But Robistow notes that the connections we make over social media can tempt some moms into changing to fit the image of whatever hashtag she's using to connect. A mom might feel like the hashtag has become her “brand,” and that any deviation from that would seem inappropriate. “We can all get sucked into the belief that our online persona needs to portray certain aspects of our lives and personalities,” she says.

Studies have shown that many mothers seek external validation through social media posts, comments and likes of their child’s photos. This type of social media activity has been linked to elevated stress and depressive symptoms for new mothers.

Katie Rössler is a licensed professional counselor and a mom to two toddler girls who notes that many women don't realize how motherhood can impact their self-identity. “For the first year to two years of our lives, our brain is changed to focus on our child and keeping them alive and well. What happens during this time is that we lose track of ourselves and focus only on them,” she says.

And that’s when we can become vulnerable to the lure of social media. “We share pics of our kids at first to share our experiences and day-to-day,” she says. “Hashtags are created, profile names established, and pictures ensue that make us feel important... We get wrapped up in what our kids can provide through pictures and stories. We lose ourselves because we only identify with being a mom. We forget we are wives, daughters, friends, women, et cetera. We think we only exist through one channel because our minds and our ‘followers’ tell us this as well.”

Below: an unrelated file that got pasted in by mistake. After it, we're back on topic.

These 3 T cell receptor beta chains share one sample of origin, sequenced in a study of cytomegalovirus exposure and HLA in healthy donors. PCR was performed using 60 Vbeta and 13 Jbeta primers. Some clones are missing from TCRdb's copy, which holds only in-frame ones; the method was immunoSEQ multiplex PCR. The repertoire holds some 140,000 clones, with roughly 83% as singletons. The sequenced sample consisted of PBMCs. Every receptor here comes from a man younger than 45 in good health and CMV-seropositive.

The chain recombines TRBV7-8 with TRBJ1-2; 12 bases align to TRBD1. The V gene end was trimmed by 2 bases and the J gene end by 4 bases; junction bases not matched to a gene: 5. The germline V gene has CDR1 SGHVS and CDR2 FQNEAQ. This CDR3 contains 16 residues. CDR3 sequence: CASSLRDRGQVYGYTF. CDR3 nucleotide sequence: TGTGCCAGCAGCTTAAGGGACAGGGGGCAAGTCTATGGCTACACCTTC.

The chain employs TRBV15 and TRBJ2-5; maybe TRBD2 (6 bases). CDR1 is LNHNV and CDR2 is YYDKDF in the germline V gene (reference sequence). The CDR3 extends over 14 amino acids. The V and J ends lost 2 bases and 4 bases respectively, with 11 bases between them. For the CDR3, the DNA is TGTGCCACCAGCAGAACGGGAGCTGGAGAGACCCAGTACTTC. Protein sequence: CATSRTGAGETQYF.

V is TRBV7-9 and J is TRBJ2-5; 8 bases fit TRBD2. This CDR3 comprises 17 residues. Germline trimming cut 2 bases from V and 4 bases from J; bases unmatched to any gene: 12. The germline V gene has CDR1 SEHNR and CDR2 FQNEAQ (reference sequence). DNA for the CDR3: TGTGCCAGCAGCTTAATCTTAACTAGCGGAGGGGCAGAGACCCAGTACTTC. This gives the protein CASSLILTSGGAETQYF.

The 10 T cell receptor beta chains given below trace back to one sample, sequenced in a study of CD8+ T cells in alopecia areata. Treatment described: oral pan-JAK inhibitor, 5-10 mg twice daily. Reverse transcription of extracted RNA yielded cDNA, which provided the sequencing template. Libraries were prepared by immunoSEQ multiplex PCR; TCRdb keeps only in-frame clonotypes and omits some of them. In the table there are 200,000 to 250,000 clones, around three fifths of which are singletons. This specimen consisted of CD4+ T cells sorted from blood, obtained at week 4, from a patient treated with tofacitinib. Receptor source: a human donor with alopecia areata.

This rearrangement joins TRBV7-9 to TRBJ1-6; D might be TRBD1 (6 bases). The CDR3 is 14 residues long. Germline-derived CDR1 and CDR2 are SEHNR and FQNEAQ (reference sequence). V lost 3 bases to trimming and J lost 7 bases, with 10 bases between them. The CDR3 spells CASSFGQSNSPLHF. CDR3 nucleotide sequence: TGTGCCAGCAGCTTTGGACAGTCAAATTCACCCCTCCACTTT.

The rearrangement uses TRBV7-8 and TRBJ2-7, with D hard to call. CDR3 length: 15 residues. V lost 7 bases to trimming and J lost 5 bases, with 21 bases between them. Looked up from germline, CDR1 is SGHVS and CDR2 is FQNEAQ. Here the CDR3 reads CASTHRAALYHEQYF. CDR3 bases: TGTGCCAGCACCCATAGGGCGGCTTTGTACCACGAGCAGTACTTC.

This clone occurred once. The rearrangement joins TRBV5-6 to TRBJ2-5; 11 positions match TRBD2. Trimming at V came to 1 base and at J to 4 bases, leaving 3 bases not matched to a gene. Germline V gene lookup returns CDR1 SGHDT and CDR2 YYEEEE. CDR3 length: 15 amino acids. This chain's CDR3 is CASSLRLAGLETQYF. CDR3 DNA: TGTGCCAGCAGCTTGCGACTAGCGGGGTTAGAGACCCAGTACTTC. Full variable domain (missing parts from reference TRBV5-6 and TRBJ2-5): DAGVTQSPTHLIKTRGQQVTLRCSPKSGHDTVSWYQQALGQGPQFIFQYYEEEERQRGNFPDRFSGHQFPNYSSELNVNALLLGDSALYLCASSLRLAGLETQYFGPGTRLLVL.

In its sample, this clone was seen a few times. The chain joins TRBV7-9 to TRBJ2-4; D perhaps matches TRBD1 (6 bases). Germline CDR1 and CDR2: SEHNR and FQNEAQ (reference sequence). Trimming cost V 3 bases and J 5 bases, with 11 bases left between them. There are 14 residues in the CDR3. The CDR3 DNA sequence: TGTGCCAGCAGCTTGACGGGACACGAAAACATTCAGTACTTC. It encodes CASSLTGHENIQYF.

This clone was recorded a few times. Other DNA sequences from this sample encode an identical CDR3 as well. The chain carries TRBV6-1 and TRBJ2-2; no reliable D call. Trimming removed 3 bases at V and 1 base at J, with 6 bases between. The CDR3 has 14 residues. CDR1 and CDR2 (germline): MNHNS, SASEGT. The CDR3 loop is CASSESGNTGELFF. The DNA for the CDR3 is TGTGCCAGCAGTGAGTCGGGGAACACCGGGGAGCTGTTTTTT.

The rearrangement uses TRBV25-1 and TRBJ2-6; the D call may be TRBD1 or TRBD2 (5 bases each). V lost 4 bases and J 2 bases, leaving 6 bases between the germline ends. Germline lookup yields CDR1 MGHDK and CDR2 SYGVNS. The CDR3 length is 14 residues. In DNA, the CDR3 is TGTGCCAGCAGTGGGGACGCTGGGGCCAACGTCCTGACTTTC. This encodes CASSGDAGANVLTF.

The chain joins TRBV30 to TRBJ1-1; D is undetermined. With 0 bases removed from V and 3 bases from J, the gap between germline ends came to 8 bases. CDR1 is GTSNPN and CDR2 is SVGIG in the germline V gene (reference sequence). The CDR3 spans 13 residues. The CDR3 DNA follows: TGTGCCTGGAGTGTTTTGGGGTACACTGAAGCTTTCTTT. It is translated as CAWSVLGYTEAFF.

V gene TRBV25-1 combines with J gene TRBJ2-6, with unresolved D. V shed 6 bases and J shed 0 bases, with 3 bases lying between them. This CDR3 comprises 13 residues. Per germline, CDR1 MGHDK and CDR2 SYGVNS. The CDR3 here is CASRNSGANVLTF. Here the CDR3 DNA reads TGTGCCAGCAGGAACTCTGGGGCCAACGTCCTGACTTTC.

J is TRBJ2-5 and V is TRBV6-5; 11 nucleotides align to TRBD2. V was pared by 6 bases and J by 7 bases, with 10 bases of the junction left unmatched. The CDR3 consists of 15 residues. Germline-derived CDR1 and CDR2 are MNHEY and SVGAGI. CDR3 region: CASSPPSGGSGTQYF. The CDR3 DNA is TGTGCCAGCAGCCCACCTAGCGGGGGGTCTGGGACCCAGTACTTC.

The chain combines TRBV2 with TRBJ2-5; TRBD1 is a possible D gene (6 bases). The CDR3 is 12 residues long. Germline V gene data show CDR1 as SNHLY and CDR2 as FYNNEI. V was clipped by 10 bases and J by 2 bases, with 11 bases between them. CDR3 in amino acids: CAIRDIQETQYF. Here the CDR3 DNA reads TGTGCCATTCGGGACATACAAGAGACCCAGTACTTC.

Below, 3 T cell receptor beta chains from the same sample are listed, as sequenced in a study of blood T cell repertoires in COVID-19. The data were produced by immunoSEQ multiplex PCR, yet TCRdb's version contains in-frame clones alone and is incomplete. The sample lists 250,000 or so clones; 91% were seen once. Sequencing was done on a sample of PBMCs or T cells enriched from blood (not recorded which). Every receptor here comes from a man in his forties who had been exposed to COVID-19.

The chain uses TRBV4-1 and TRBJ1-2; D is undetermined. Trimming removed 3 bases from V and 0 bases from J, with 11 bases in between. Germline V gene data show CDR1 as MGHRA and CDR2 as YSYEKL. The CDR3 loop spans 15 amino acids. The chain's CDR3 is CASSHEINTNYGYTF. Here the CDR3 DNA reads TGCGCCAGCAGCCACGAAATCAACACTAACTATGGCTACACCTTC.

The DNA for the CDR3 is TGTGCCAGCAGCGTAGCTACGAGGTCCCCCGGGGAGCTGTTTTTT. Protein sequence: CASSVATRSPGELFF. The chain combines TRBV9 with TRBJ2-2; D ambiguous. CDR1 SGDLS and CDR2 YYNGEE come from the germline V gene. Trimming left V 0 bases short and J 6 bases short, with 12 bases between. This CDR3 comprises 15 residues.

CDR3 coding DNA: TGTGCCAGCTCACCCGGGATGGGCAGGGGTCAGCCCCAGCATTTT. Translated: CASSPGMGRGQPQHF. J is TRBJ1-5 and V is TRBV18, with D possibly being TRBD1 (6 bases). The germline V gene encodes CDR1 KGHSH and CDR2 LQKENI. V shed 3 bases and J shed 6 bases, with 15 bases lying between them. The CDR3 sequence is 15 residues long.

We can all identify with the positive rush we get from receiving a notification, thumbs up, or heart symbol. It’s a powerful feeling for moms who are struggling with their sense of self. “Moms who identify themselves by their kids through social media struggle with a sense of self-identity beyond their role of being a mom and it is compounded by the support they get from followers,” Rössler says.

Social media also leads many moms to fall into the comparison trap. “When we see what other women are or are not doing, we start to question ourselves and compare,” Rössler says. “If I didn’t have a strong self-identity, then I might think that these hashtags would connect me with ‘my people’: fellow moms who would get me because they are similar. Many moms fall into this trap and you can find this in these large Facebook ‘support’ groups for moms. Many moms assume these groups are made of women who are just like them because they have a similar quality or identity characteristic.”